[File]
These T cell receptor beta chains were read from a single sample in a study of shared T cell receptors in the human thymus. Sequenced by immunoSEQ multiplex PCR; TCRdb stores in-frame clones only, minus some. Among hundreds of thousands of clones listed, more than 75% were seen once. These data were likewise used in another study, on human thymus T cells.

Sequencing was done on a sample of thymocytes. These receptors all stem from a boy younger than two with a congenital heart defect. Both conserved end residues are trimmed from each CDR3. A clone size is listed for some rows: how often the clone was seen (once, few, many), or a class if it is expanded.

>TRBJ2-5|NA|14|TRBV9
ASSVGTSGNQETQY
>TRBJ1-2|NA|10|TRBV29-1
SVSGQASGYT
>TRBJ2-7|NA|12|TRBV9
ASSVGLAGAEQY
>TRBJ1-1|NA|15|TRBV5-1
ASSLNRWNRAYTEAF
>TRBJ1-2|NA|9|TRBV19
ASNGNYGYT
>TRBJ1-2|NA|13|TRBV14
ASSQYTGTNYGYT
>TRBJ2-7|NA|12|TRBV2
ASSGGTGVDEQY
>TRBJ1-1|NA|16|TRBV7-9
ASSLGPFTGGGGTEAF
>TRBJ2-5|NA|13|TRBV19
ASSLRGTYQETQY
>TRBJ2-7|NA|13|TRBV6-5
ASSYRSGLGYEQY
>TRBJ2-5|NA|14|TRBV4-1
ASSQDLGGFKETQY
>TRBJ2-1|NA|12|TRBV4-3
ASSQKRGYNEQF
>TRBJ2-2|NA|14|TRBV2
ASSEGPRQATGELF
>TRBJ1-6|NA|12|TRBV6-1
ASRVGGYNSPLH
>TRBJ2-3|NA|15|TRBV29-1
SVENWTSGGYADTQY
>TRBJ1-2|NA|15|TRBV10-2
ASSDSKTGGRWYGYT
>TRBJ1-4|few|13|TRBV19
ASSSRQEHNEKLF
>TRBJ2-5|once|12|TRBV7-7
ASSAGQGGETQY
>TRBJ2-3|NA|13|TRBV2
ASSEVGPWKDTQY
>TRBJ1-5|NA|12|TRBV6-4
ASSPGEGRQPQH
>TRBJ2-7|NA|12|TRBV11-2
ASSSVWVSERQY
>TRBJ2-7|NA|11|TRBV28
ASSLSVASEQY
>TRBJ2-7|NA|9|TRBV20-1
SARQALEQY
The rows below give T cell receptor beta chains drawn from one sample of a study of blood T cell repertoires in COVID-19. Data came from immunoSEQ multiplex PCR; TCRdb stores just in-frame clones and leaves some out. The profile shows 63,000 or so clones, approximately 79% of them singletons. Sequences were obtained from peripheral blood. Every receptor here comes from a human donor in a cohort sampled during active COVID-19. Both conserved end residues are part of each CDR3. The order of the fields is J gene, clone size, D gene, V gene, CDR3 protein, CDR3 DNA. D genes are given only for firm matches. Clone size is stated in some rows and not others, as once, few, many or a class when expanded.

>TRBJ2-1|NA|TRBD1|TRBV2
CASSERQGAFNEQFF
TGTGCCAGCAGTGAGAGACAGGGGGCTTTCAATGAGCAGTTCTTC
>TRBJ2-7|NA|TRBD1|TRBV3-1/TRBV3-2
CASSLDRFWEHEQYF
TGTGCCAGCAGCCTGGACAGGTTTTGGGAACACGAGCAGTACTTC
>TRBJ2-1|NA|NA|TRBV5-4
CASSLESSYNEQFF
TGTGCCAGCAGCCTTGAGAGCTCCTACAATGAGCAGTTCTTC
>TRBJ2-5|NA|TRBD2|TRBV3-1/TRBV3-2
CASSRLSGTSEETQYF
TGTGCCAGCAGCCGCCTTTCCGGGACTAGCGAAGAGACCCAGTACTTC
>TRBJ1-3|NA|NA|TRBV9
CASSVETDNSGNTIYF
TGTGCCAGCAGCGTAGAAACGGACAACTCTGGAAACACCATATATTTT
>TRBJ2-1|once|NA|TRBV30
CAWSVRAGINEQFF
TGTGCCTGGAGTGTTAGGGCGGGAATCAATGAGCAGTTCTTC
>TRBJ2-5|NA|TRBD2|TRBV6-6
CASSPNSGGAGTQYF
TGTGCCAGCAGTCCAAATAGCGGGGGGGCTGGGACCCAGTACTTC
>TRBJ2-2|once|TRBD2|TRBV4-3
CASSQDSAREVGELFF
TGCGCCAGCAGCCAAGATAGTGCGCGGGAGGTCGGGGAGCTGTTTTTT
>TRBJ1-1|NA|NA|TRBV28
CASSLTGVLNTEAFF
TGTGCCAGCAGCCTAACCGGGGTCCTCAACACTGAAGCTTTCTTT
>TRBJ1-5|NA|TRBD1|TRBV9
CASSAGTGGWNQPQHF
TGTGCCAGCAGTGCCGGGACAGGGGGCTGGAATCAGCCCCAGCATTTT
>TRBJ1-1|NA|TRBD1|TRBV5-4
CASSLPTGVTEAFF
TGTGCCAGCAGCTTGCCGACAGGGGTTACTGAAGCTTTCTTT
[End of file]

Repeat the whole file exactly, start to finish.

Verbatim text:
These T cell receptor beta chains were read from a single sample in a study of shared T cell receptors in the human thymus. Sequenced by immunoSEQ multiplex PCR; TCRdb stores in-frame clones only, minus some. Among hundreds of thousands of clones listed, more than 75% were seen once. These data were likewise used in another study, on human thymus T cells.

Sequencing was done on a sample of thymocytes. These receptors all stem from a boy younger than two with a congenital heart defect. Both conserved end residues are trimmed from each CDR3. A clone size is listed for some rows: how often the clone was seen (once, few, many), or a class if it is expanded.

>TRBJ2-5|NA|14|TRBV9
ASSVGTSGNQETQY
>TRBJ1-2|NA|10|TRBV29-1
SVSGQASGYT
>TRBJ2-7|NA|12|TRBV9
ASSVGLAGAEQY
>TRBJ1-1|NA|15|TRBV5-1
ASSLNRWNRAYTEAF
>TRBJ1-2|NA|9|TRBV19
ASNGNYGYT
>TRBJ1-2|NA|13|TRBV14
ASSQYTGTNYGYT
>TRBJ2-7|NA|12|TRBV2
ASSGGTGVDEQY
>TRBJ1-1|NA|16|TRBV7-9
ASSLGPFTGGGGTEAF
>TRBJ2-5|NA|13|TRBV19
ASSLRGTYQETQY
>TRBJ2-7|NA|13|TRBV6-5
ASSYRSGLGYEQY
>TRBJ2-5|NA|14|TRBV4-1
ASSQDLGGFKETQY
>TRBJ2-1|NA|12|TRBV4-3
ASSQKRGYNEQF
>TRBJ2-2|NA|14|TRBV2
ASSEGPRQATGELF
>TRBJ1-6|NA|12|TRBV6-1
ASRVGGYNSPLH
>TRBJ2-3|NA|15|TRBV29-1
SVENWTSGGYADTQY
>TRBJ1-2|NA|15|TRBV10-2
ASSDSKTGGRWYGYT
>TRBJ1-4|few|13|TRBV19
ASSSRQEHNEKLF
>TRBJ2-5|once|12|TRBV7-7
ASSAGQGGETQY
>TRBJ2-3|NA|13|TRBV2
ASSEVGPWKDTQY
>TRBJ1-5|NA|12|TRBV6-4
ASSPGEGRQPQH
>TRBJ2-7|NA|12|TRBV11-2
ASSSVWVSERQY
>TRBJ2-7|NA|11|TRBV28
ASSLSVASEQY
>TRBJ2-7|NA|9|TRBV20-1
SARQALEQY
The rows below give T cell receptor beta chains drawn from one sample of a study of blood T cell repertoires in COVID-19. Data came from immunoSEQ multiplex PCR; TCRdb stores just in-frame clones and leaves some out. The profile shows 63,000 or so clones, approximately 79% of them singletons. Sequences were obtained from peripheral blood. Every receptor here comes from a human donor in a cohort sampled during active COVID-19. Both conserved end residues are part of each CDR3. The order of the fields is J gene, clone size, D gene, V gene, CDR3 protein, CDR3 DNA. D genes are given only for firm matches. Clone size is stated in some rows and not others, as once, few, many or a class when expanded.

>TRBJ2-1|NA|TRBD1|TRBV2
CASSERQGAFNEQFF
TGTGCCAGCAGTGAGAGACAGGGGGCTTTCAATGAGCAGTTCTTC
>TRBJ2-7|NA|TRBD1|TRBV3-1/TRBV3-2
CASSLDRFWEHEQYF
TGTGCCAGCAGCCTGGACAGGTTTTGGGAACACGAGCAGTACTTC
>TRBJ2-1|NA|NA|TRBV5-4
CASSLESSYNEQFF
TGTGCCAGCAGCCTTGAGAGCTCCTACAATGAGCAGTTCTTC
>TRBJ2-5|NA|TRBD2|TRBV3-1/TRBV3-2
CASSRLSGTSEETQYF
TGTGCCAGCAGCCGCCTTTCCGGGACTAGCGAAGAGACCCAGTACTTC
>TRBJ1-3|NA|NA|TRBV9
CASSVETDNSGNTIYF
TGTGCCAGCAGCGTAGAAACGGACAACTCTGGAAACACCATATATTTT
>TRBJ2-1|once|NA|TRBV30
CAWSVRAGINEQFF
TGTGCCTGGAGTGTTAGGGCGGGAATCAATGAGCAGTTCTTC
>TRBJ2-5|NA|TRBD2|TRBV6-6
CASSPNSGGAGTQYF
TGTGCCAGCAGTCCAAATAGCGGGGGGGCTGGGACCCAGTACTTC
>TRBJ2-2|once|TRBD2|TRBV4-3
CASSQDSAREVGELFF
TGCGCCAGCAGCCAAGATAGTGCGCGGGAGGTCGGGGAGCTGTTTTTT
>TRBJ1-1|NA|NA|TRBV28
CASSLTGVLNTEAFF
TGTGCCAGCAGCCTAACCGGGGTCCTCAACACTGAAGCTTTCTTT
>TRBJ1-5|NA|TRBD1|TRBV9
CASSAGTGGWNQPQHF
TGTGCCAGCAGTGCCGGGACAGGGGGCTGGAATCAGCCCCAGCATTTT
>TRBJ1-1|NA|TRBD1|TRBV5-4
CASSLPTGVTEAFF
TGTGCCAGCAGCTTGCCGACAGGGGTTACTGAAGCTTTCTTT